Moral: No one truly forgets injuries in the presence of him who caused the injury.

A Snake, having made his hole close to the porch of a cottage, inflicted a mortal bite on the Cottager’s infant son.

Grieving over his loss, the Father resolved to kill the Snake.

The next day, when it came out of its hole for food, he took up his axe, but by swinging too hastily, missed its head and cut off only the end of its tail.

After some time the Cottager, afraid that the Snake would bite him also, endeavoured to make peace, and placed some bread and salt in the hole.

The Snake, slightly hissing, said: “There can henceforth be no peace between us; for whenever I see you I shall remember the loss of my tail, and whenever you see me you will be thinking of the death of your son.”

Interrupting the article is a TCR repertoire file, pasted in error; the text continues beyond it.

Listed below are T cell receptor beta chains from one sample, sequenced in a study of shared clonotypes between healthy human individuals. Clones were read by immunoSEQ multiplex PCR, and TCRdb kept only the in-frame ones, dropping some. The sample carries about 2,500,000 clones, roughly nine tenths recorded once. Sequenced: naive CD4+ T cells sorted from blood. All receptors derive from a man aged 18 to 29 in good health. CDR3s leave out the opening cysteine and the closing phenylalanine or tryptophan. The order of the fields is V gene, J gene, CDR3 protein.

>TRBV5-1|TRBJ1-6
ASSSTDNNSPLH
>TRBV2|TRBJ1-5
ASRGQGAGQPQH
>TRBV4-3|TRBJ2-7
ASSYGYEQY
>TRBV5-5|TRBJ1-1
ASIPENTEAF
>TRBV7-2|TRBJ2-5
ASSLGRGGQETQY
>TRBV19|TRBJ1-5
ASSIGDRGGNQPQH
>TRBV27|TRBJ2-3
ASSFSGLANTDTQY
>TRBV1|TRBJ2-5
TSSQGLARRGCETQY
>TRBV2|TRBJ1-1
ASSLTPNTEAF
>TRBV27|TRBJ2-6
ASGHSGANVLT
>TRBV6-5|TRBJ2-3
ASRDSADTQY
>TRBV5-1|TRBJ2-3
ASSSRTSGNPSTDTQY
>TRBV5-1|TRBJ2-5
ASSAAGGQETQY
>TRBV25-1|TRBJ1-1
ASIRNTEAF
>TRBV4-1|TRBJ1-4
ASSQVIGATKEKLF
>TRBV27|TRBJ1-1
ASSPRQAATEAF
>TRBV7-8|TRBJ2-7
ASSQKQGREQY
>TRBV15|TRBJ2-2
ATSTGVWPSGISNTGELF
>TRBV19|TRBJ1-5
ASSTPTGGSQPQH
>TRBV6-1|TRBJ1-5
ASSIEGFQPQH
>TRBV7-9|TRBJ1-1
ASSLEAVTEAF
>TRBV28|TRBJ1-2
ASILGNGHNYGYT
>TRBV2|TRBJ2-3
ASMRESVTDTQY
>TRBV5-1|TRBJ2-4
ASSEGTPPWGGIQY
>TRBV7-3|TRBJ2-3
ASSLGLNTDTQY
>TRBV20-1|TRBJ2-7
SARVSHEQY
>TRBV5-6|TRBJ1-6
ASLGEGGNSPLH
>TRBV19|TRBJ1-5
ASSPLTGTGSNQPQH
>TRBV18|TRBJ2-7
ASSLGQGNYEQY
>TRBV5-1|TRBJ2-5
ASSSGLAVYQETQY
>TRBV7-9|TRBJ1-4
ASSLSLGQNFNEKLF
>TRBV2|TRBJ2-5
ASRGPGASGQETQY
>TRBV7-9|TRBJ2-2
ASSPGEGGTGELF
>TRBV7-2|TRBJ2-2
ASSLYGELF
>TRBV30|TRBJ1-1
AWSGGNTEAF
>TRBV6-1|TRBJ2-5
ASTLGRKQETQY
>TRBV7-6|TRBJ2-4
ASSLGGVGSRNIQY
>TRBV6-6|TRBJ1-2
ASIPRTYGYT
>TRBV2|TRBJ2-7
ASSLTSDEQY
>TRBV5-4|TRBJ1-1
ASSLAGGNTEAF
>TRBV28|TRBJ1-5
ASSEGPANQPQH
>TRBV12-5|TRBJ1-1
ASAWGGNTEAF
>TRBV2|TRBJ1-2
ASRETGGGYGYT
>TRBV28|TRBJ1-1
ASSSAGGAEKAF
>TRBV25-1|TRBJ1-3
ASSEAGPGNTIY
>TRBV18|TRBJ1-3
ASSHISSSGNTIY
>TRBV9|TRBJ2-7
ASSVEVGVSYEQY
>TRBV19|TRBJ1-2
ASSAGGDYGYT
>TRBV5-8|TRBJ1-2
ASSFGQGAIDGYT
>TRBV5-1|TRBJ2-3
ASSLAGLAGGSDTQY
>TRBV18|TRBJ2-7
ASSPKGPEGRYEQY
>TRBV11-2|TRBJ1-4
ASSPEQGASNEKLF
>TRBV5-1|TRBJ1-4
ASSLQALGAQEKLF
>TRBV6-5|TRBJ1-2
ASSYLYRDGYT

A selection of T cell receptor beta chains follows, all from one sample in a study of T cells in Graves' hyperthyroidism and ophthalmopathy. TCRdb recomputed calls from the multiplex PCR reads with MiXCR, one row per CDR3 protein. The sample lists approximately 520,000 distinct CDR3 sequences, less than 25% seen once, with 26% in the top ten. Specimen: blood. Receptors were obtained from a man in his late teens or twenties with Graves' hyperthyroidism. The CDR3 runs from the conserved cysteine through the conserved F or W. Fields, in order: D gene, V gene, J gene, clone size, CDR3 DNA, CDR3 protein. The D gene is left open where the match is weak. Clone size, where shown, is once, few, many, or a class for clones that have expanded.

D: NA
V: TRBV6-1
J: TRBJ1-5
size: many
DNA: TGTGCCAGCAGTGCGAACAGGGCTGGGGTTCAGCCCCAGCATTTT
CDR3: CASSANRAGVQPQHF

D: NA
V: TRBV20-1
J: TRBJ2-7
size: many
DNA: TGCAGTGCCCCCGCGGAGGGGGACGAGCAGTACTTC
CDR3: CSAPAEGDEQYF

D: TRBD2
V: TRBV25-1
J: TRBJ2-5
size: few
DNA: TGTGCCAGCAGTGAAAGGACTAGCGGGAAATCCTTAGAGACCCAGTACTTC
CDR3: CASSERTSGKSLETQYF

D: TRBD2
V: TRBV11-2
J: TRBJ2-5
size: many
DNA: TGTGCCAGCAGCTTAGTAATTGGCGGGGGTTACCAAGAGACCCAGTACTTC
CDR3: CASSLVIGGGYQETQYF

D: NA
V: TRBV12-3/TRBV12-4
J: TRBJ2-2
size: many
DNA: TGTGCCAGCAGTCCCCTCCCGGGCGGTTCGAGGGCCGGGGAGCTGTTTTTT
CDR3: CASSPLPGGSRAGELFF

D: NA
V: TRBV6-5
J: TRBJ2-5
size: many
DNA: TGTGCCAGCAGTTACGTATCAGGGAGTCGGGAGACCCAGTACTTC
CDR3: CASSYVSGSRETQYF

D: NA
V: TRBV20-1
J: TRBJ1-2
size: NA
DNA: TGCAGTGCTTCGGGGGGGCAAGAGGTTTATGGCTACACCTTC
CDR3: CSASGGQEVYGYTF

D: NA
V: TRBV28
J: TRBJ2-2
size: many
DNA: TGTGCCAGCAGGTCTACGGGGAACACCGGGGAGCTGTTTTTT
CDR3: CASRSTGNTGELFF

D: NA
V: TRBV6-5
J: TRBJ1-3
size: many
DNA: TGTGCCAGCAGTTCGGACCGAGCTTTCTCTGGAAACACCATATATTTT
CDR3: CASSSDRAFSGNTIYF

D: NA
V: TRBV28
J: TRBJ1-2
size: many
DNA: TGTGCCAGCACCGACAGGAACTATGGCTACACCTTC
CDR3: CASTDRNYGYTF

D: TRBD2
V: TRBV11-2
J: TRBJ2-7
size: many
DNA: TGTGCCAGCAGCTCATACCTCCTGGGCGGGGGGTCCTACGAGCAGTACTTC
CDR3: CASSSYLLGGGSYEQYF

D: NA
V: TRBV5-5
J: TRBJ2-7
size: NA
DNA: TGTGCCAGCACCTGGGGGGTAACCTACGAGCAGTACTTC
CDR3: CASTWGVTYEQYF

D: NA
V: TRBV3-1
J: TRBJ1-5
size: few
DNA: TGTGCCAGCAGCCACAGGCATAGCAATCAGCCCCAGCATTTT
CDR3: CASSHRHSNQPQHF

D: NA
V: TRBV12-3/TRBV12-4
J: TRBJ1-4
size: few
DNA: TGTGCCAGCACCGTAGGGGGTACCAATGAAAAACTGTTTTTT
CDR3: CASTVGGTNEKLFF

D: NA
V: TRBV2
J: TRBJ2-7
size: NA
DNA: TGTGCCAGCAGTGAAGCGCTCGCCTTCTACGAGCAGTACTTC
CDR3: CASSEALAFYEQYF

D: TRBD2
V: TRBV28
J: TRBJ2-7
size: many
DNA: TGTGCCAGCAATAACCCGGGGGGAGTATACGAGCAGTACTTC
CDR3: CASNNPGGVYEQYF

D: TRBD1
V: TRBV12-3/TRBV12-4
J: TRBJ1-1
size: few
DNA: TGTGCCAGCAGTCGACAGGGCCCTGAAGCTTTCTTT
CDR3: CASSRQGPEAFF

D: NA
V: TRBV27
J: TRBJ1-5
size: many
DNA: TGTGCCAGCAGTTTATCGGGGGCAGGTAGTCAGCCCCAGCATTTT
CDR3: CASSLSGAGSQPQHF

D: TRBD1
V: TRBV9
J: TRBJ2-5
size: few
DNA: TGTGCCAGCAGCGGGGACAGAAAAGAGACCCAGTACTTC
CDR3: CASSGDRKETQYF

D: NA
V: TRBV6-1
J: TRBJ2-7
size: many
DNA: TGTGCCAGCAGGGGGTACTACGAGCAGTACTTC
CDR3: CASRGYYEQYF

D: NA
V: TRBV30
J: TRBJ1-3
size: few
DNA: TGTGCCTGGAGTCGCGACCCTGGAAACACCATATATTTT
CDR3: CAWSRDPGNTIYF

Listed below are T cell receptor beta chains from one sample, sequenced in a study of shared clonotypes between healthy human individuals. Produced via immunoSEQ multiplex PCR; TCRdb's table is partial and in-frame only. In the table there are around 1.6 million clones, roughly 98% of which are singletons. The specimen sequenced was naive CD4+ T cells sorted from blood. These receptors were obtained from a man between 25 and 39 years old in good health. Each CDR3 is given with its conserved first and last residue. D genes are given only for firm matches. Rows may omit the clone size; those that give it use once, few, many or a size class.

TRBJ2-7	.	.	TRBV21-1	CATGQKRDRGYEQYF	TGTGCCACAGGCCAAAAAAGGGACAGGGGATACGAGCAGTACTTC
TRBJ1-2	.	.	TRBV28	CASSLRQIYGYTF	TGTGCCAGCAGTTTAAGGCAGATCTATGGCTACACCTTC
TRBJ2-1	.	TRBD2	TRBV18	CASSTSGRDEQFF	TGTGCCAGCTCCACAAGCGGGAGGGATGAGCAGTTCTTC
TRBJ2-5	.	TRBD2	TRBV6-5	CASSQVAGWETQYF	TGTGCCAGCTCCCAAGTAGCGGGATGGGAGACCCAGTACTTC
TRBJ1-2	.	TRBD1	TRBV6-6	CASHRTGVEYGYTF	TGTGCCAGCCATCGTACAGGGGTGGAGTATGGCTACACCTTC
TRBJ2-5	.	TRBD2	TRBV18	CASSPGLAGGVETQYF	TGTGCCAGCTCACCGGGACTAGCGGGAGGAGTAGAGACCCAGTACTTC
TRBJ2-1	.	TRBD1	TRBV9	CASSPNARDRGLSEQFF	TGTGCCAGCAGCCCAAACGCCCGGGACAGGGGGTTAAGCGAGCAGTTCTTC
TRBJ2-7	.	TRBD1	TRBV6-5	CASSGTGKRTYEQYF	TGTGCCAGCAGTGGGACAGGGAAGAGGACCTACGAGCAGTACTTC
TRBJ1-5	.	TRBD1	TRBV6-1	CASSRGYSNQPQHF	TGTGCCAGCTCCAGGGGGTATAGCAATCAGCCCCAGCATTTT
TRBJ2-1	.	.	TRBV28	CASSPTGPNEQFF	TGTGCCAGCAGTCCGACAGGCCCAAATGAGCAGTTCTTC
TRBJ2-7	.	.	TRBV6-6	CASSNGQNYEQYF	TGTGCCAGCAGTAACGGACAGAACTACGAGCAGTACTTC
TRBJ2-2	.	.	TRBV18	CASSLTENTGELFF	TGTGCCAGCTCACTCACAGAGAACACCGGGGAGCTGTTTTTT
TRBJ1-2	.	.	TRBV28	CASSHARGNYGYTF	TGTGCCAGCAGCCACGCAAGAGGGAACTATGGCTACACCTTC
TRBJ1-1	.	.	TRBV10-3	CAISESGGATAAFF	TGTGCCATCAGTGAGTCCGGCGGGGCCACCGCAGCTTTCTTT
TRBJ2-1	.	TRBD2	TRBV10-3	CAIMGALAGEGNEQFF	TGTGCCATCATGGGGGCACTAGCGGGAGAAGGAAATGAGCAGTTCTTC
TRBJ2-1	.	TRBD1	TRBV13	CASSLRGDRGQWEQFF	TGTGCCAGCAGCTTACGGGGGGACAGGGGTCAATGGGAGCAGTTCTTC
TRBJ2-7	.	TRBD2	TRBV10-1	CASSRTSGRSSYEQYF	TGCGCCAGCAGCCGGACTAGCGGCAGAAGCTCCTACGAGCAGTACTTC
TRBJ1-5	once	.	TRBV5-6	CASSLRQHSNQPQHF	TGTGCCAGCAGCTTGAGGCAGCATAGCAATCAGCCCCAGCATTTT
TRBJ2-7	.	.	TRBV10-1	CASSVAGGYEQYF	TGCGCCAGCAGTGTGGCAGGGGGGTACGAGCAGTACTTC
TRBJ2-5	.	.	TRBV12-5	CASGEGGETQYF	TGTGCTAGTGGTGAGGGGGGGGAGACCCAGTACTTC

Posted by:Aesop

Aesop (c. 620 – 564 BCE) was a Greek fabulist and storyteller credited with a number of fables now collectively known as Aesop's Fables. Although his existence remains unclear and no writings by him survive, numerous tales credited to him were gathered across the centuries and in many languages in a storytelling tradition that continues to this day.

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